This is possible because love is more than a feeling or emotion. Like C.S. Lewis, I don’t believe God looks down from His Heavens upon us only and always to get all gushy on His insides about us. Love is a commitment. Being eternal and the Author of our existence, God knew from the beginning that in order to accomplish His ends in us, in order for us to have Purpose and attain Destiny, He would have to descend unto and “beneath” us, to allow the created, for a time, to trample the Creator. He committed to do so in advance. That is Love. (“Greater love has no one than this, that he lay down his life for his friends”).36 This is not to say that love carries with it no feeling of emotion or joy. To the contrary, the Scriptures tell us that God delights in His people.37 So too, likewise and always we were and are we to delight in Him. Our purpose is, was and always has been to do so, but somewhere along the line we fell short. “Short of what?” is the question. The answer conceals our Purpose and seals up our Destiny. But God answered the question for us directly. It is His glory—we fell short of His “glory.” We fell short of His glory. For all have sinned and fall[en] short of the glory of God.38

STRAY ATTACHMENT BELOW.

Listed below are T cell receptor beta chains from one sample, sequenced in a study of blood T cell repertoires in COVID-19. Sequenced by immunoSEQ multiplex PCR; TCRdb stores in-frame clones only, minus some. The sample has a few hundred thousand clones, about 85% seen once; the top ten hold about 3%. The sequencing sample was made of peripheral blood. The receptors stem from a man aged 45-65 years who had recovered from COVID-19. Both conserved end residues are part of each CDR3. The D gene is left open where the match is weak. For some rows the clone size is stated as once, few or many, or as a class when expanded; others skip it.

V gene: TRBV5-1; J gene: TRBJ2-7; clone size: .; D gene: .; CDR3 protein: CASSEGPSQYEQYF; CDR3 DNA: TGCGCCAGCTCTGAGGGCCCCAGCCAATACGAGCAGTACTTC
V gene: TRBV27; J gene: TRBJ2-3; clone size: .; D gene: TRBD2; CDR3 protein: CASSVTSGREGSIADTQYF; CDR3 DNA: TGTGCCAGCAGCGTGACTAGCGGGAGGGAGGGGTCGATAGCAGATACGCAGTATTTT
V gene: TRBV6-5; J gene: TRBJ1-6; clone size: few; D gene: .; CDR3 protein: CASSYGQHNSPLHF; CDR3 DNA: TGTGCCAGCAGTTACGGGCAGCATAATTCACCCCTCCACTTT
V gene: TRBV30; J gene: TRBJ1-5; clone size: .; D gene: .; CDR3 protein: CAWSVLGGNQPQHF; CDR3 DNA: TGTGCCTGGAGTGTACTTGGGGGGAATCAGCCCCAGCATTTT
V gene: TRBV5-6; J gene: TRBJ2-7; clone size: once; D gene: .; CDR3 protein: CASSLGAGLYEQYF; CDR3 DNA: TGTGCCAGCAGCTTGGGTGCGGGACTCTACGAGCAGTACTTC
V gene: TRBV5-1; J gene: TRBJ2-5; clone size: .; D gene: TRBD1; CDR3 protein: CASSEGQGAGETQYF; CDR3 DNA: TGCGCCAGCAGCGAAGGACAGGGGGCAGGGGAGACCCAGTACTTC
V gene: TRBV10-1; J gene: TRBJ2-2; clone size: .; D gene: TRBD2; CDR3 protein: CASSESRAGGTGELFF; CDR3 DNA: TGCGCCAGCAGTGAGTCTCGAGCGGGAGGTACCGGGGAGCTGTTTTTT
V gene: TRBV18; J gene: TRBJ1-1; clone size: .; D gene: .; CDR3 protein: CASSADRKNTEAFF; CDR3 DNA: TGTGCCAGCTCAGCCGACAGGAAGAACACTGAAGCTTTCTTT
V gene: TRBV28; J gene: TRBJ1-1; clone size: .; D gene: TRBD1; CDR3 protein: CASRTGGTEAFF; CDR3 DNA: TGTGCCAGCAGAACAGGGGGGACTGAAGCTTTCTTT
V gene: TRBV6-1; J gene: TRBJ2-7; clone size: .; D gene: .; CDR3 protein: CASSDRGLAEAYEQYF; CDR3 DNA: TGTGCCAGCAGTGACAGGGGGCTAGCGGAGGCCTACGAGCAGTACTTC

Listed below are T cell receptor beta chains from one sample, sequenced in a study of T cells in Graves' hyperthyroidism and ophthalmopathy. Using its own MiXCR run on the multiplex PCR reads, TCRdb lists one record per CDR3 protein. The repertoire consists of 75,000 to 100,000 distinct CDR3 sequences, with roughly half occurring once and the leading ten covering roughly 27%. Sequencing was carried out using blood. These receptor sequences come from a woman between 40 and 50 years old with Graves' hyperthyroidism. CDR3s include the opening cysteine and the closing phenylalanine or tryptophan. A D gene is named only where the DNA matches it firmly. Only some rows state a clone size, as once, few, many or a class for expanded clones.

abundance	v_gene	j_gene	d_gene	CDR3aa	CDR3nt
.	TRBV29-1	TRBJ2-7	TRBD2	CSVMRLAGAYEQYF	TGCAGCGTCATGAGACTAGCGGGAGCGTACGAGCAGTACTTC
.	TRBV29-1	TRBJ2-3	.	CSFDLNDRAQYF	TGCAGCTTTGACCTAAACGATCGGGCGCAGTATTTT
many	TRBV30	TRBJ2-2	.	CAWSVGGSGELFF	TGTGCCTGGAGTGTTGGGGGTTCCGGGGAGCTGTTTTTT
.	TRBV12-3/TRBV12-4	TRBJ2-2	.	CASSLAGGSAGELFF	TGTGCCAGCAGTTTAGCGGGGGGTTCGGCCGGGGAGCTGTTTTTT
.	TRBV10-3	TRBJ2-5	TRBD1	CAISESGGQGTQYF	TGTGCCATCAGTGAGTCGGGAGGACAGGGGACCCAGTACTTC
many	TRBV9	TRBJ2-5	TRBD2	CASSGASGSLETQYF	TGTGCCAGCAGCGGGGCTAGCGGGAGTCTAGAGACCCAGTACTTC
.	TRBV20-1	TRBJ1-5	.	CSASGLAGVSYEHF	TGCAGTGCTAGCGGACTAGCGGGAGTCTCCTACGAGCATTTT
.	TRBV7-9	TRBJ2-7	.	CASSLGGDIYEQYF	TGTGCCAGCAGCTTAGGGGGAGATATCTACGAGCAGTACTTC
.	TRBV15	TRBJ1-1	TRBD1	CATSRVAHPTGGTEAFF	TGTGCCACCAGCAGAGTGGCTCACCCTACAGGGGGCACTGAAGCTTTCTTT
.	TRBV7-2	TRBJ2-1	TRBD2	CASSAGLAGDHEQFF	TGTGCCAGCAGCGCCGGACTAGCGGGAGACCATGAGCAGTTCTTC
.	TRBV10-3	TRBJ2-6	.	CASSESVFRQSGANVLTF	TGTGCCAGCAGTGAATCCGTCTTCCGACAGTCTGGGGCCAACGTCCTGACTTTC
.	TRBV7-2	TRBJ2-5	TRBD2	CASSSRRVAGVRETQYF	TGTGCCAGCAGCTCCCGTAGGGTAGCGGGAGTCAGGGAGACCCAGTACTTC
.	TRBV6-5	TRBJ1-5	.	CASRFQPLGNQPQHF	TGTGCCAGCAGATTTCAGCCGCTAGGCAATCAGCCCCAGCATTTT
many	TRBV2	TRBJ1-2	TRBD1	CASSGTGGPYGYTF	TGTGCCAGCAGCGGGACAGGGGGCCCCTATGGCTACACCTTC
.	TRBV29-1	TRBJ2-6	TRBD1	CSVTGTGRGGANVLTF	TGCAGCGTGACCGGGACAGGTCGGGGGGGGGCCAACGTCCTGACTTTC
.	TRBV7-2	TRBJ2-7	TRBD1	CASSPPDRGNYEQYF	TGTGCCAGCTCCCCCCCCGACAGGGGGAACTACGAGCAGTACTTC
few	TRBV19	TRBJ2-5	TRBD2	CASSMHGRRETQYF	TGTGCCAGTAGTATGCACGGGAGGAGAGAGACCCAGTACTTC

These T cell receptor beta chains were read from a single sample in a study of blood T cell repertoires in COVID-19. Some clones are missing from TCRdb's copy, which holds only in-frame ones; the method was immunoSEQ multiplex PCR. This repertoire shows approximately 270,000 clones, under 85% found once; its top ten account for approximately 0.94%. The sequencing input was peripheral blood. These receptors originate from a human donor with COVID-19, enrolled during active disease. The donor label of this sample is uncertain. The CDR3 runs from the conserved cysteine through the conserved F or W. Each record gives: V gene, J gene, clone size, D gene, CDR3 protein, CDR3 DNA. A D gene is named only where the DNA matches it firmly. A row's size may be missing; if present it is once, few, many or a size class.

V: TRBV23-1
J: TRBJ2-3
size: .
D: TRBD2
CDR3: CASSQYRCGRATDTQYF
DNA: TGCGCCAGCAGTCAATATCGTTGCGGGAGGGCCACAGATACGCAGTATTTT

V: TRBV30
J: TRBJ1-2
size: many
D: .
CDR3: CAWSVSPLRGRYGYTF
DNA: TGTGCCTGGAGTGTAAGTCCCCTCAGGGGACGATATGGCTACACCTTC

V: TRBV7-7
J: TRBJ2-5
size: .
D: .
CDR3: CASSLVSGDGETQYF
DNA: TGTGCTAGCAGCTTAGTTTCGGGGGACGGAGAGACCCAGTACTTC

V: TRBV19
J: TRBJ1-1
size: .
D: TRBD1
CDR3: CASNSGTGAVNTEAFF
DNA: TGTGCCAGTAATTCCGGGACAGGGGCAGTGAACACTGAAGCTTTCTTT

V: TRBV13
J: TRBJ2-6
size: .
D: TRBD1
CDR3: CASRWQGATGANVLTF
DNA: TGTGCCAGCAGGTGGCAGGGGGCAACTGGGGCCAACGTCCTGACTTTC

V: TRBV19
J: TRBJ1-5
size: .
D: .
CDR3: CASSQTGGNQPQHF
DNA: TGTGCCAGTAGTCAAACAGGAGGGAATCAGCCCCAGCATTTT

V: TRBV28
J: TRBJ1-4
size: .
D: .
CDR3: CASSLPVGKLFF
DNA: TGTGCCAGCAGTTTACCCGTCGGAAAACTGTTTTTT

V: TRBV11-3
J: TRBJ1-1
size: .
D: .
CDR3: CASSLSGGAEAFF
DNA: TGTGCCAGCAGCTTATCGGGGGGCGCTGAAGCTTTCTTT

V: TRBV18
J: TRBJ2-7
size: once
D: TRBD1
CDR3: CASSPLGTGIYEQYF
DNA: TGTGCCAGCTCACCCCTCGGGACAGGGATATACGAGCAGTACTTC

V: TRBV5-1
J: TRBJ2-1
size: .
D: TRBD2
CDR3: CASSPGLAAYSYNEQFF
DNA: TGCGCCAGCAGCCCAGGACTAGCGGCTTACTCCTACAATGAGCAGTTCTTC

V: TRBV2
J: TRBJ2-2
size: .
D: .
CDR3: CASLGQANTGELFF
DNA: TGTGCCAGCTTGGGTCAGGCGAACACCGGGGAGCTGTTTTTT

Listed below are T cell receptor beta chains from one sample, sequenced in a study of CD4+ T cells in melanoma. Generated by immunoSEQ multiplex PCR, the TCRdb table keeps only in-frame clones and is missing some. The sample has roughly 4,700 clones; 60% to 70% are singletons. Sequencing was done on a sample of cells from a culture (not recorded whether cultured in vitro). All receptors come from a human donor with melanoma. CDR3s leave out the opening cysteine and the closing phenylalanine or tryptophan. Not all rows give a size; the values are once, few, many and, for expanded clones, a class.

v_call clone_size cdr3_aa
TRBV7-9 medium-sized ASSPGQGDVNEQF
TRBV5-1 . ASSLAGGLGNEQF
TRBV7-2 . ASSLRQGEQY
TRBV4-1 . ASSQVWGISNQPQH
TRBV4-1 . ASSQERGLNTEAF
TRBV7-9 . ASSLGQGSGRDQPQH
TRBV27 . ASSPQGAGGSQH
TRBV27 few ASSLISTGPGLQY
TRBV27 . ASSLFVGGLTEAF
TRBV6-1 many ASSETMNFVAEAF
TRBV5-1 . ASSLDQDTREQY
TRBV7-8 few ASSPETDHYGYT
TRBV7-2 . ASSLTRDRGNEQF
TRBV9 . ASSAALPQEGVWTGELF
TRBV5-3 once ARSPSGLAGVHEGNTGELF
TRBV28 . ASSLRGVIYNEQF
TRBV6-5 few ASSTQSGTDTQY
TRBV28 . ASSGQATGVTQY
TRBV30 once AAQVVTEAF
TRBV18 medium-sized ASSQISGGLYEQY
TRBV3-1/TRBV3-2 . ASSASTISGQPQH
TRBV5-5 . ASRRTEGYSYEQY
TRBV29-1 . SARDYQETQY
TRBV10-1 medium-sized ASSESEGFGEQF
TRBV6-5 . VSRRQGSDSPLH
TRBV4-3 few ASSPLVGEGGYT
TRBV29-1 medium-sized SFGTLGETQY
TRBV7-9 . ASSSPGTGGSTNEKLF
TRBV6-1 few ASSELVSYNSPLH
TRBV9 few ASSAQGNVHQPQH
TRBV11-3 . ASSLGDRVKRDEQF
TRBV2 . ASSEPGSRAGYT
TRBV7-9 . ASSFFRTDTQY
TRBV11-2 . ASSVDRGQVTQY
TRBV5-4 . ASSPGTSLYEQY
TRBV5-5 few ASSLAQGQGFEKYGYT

Our Purpose and our Destiny are so wrapped up in each other as to be one in the same: to glorify Him and to do so forever,39 enjoying Him inseparable in a dance that never ends. More than a destiny, we have Destiny. More than a purpose, we have Purpose. More than that, we have Morality imputed to us freely in the person of Jesus Christ by whom our Purpose and Destiny were not just made achievable but achieved. We were not stolen from the Evil One subject to being stolen back; we were purchased. He can neither steal nor buy us back because he lacks the capital nailed to the cross. Christ paid for us what we could not pay for ourselves, the incomparable price. He accomplished for us and in us what we could not accomplish for or in ourselves, and He offers it to us as a free gift, the free gift of eternal life through His life, His death, His resurrection, His morality, and the forgiveness of our sins. Only a fool would mistake this lifeline for a noose and reject this free gift on the grounds that it comes with a string attached. There are no strings attached, at least none attached to us. We are free to jump if we wish. Jesus is the string—for me now a bridge—and He attached Himself from the Holy Spirit on one end to the Father on the other, so that we might travel freely to and fro, commingling and communing with each other, with and among the triune persons of the Godhead, forever.